Michael Pollan puts it best in his novel In Defense of Food, when he writes, “Eat food. Not too much. Mostly plants”. It truly is that simple.
Many people today have an unhealthy obsession with food. I am one of those people, which is probably why I decided to spend my Friday night writing this. I have always used the phrase ‘food for fuel’ when choosing what to put into my body. Since age 16 a quick nutrient assessment runs through my head prior to making any decision about what to eat. But, do I really understand what it means to eat healthy?, or like many others, am I still confused with all the contradictory information being published and marketed?
My food decisions have changed drastically over the last 15 years. I went from low fat/no carbs to high ‘good’ fats, and from no meats to lots of lean meat, and circling back to only eggs and the odd bit of fish. Along with all of those changes I jumped on the various diet band wagons to try and keep my weight in check. More recently after a visit to a Naturopath, I eliminated dairy and wheat from my diet to help deal with IBS- that one I have never looked back on. The jury is still out on whether I truly have a wheat sensitivity, but I do know it makes me bloated, so I avoid it. Most people have no problem avoiding foods that makes them feel less than optimal, but the trick is figuring out what those foods are.
What biochemist, Dr. T Colin Campbell, author of The China Study is suggesting is a simple solution to the ever confusing, ever changing issue of- ‘what constitutes a healthy diet?’. As an individual, whose personal philosophy centers around simplicity and minimalism, the whole foods plant based diet sounded like the perfect solution. The China Study is considered the most comprehensive study in nutrition and I was able to get the facts I needed from that book. Many doctors and researchers have been suggesting a plant based diet for years now, and after watching the documentary Food Choices, I was hooked. There was no turning back, I adopted a plant based diet overnight. The main premise to the new diet I adopted is simple: eat foods that are found in nature. This statement eliminates 80% of the products found at the local grocery store and has therefore made the daunting task of grocery shopping for healthy food that much easier!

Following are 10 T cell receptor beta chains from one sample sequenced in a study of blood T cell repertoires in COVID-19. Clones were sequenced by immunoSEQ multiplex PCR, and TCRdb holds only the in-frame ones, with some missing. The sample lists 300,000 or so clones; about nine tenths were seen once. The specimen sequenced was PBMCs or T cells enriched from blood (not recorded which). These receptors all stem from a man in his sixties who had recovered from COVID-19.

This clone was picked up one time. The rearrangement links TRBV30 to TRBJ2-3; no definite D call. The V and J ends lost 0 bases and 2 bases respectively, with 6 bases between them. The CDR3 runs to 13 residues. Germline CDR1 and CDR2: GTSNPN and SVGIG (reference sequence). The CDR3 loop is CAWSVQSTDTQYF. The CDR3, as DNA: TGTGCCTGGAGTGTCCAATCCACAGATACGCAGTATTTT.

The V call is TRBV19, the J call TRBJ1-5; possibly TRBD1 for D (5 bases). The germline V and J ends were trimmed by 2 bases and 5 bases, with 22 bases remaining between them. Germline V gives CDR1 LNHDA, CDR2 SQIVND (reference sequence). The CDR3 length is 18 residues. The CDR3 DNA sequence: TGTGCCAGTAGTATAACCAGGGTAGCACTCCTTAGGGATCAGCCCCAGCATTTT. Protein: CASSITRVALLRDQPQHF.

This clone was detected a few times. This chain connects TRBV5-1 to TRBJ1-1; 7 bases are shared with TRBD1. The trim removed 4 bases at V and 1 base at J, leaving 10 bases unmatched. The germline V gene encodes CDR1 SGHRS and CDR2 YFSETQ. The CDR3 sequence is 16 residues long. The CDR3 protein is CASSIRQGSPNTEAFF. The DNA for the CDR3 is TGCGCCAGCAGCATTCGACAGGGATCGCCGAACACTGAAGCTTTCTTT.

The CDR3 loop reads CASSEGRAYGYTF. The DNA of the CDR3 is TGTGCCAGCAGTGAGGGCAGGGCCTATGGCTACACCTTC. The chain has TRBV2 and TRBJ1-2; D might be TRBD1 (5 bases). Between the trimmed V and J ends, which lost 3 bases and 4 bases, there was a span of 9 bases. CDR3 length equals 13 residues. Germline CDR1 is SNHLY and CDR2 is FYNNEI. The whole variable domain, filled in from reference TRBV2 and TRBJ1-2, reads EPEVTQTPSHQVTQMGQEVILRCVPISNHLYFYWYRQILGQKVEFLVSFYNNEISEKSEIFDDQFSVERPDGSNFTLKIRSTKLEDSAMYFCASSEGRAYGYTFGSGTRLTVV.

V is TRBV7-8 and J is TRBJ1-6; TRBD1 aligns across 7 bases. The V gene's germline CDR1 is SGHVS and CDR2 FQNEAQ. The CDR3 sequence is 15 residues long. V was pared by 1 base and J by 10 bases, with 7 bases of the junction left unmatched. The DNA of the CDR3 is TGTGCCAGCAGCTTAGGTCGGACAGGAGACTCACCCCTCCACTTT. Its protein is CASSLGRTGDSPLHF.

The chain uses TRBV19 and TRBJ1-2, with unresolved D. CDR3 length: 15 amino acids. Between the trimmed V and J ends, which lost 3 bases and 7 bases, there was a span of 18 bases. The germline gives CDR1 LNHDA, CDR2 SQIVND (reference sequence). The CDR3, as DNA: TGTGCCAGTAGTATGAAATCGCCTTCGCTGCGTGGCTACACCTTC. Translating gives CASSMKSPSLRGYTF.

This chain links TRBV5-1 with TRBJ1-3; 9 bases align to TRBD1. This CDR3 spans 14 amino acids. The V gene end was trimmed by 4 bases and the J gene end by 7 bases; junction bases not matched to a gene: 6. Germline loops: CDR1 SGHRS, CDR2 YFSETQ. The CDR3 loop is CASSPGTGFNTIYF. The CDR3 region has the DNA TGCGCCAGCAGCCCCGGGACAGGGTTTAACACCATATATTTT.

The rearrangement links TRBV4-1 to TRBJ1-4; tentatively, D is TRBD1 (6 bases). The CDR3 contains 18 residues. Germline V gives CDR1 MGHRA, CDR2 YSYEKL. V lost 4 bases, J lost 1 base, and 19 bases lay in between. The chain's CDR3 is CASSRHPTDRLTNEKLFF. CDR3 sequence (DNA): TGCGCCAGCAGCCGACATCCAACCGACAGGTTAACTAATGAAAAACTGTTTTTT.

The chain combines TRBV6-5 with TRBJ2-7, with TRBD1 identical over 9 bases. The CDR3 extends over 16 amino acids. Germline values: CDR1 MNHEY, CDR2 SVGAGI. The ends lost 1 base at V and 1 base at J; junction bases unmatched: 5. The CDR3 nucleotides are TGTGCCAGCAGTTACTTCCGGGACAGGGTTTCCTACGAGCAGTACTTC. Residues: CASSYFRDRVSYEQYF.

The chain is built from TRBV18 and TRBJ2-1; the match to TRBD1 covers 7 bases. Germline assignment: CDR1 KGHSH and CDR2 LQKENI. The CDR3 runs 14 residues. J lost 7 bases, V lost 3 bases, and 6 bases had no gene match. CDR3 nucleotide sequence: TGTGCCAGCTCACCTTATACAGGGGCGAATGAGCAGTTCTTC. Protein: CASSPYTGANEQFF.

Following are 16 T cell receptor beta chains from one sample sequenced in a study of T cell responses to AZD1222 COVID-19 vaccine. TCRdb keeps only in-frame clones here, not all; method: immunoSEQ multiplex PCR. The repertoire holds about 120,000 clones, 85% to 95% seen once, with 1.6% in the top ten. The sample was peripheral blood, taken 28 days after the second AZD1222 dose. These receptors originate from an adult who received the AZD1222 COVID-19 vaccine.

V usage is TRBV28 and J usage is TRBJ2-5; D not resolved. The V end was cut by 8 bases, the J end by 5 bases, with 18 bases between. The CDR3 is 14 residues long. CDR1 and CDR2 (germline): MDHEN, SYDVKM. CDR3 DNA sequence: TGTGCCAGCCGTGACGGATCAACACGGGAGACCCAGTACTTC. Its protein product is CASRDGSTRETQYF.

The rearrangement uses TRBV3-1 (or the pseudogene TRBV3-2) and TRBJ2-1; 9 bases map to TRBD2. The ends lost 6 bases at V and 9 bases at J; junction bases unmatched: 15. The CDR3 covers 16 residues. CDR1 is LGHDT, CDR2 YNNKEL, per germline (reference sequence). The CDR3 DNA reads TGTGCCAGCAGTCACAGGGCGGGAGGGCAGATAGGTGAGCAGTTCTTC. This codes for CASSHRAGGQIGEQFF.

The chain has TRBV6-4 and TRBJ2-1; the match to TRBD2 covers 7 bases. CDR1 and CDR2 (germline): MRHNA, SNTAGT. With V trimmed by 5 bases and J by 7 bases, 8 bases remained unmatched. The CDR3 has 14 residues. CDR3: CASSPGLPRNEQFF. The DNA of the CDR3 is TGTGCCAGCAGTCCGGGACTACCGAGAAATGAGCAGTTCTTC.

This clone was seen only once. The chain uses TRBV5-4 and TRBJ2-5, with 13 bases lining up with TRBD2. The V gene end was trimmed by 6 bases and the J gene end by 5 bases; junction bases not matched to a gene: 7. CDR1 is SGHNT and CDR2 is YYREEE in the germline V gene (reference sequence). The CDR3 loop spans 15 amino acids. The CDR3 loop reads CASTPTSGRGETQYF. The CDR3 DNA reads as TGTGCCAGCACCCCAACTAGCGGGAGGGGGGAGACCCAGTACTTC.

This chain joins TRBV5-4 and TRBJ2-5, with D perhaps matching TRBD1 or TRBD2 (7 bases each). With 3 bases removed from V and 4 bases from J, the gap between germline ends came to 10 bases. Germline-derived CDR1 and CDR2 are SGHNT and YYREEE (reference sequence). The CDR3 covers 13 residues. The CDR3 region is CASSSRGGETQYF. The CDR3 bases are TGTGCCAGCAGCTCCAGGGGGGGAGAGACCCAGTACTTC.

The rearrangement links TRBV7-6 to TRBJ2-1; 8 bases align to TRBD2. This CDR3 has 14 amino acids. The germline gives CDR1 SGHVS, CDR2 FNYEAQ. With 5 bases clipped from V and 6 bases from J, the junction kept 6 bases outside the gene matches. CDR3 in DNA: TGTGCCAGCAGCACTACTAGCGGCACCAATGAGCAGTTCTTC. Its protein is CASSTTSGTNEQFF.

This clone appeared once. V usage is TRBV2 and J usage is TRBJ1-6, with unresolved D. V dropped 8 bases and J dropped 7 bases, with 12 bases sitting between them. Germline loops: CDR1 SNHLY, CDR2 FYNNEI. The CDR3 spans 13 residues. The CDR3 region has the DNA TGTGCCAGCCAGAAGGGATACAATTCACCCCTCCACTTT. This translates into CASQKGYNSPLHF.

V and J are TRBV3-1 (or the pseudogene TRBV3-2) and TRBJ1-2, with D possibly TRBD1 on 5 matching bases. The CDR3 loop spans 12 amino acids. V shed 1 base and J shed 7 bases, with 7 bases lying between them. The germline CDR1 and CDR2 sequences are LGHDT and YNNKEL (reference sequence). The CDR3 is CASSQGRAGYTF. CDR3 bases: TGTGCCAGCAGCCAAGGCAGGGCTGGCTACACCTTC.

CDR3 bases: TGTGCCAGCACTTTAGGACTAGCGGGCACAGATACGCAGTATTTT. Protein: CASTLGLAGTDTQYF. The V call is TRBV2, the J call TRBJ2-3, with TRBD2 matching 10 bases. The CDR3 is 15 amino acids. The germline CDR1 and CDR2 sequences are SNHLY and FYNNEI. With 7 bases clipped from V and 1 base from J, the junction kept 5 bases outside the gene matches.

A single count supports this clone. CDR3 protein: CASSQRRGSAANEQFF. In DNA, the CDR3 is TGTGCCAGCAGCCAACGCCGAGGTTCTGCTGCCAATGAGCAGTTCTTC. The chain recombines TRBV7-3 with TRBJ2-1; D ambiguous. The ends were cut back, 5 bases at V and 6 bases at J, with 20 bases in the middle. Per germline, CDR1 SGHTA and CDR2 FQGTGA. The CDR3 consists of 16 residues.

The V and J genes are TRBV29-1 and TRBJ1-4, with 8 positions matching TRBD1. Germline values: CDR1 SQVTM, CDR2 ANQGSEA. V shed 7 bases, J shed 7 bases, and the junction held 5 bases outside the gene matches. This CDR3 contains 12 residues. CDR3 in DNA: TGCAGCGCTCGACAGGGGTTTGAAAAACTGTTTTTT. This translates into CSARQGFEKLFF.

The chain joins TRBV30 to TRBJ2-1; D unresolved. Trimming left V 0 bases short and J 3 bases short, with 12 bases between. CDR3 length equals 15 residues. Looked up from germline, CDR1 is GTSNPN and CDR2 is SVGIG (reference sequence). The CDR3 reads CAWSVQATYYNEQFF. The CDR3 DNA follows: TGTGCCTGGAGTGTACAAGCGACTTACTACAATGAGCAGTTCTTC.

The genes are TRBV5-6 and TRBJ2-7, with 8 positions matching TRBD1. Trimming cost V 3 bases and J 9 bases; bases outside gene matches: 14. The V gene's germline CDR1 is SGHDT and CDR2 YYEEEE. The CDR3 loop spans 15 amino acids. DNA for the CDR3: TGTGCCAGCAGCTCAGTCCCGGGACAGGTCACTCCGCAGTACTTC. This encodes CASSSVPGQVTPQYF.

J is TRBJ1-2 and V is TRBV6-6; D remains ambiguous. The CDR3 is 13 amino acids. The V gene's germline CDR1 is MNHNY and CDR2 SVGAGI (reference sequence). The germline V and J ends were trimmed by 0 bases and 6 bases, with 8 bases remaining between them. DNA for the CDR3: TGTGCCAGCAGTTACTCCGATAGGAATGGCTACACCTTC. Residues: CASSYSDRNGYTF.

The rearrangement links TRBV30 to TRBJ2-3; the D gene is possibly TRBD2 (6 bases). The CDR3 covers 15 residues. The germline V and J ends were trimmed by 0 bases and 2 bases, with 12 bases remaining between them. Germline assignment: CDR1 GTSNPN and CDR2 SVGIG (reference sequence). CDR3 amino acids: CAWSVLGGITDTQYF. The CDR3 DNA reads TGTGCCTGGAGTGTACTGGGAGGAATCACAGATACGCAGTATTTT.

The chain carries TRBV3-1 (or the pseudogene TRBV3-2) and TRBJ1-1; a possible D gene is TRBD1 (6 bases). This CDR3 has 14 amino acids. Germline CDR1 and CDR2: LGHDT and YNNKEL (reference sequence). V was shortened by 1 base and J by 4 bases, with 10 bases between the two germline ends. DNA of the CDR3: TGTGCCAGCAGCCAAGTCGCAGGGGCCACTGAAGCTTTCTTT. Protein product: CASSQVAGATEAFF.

The facts are in. We have huge control over our health simply by what we eat. We must not think of nutrients as single components, but foods as a whole. No one would disagree with you if you said that vegetables are the most nutrient dense foods, so it makes sense that these should make us the bulk the fuel for your body. We can’t outsmart nature with vitamins and supplements in pill form.
Some of the main concerns people have when told about this simple solution are the following:
A person’s recommend dietary allowance for protein is based on body weight; the formula is: 0.8 x kg of body weight (to find out your weight in kg’s divide pounds by 2.2).
So, for myself for example :125 lbs./2.2 = 56.82kg x 0.8 grams= 45.45 grams
Many people today consume double their daily recommended allowance of protein.
So much money is wasted on nutrient deficient foods. A handful of crackers, or a sugar filled granola bar are providing you with calories, but not much else. Once you replace your meals with heaping plates full of nutrient dense food, you will no longer crave those empty calories, because your body will be full up of everything it needs to fuel your day!
Who doesn’t want to help save the planet and feel better physically while doing it. Some of the benefits from adopting this diet according to Colin Campbell in his book The China Study, are as follows:
I’m only on week three of this new diet, but I will post a follow up to outline my progress in eating a totally plant based diet. Part 2 will focus more on logistics and how I am feeling on this newly adopted way of eating.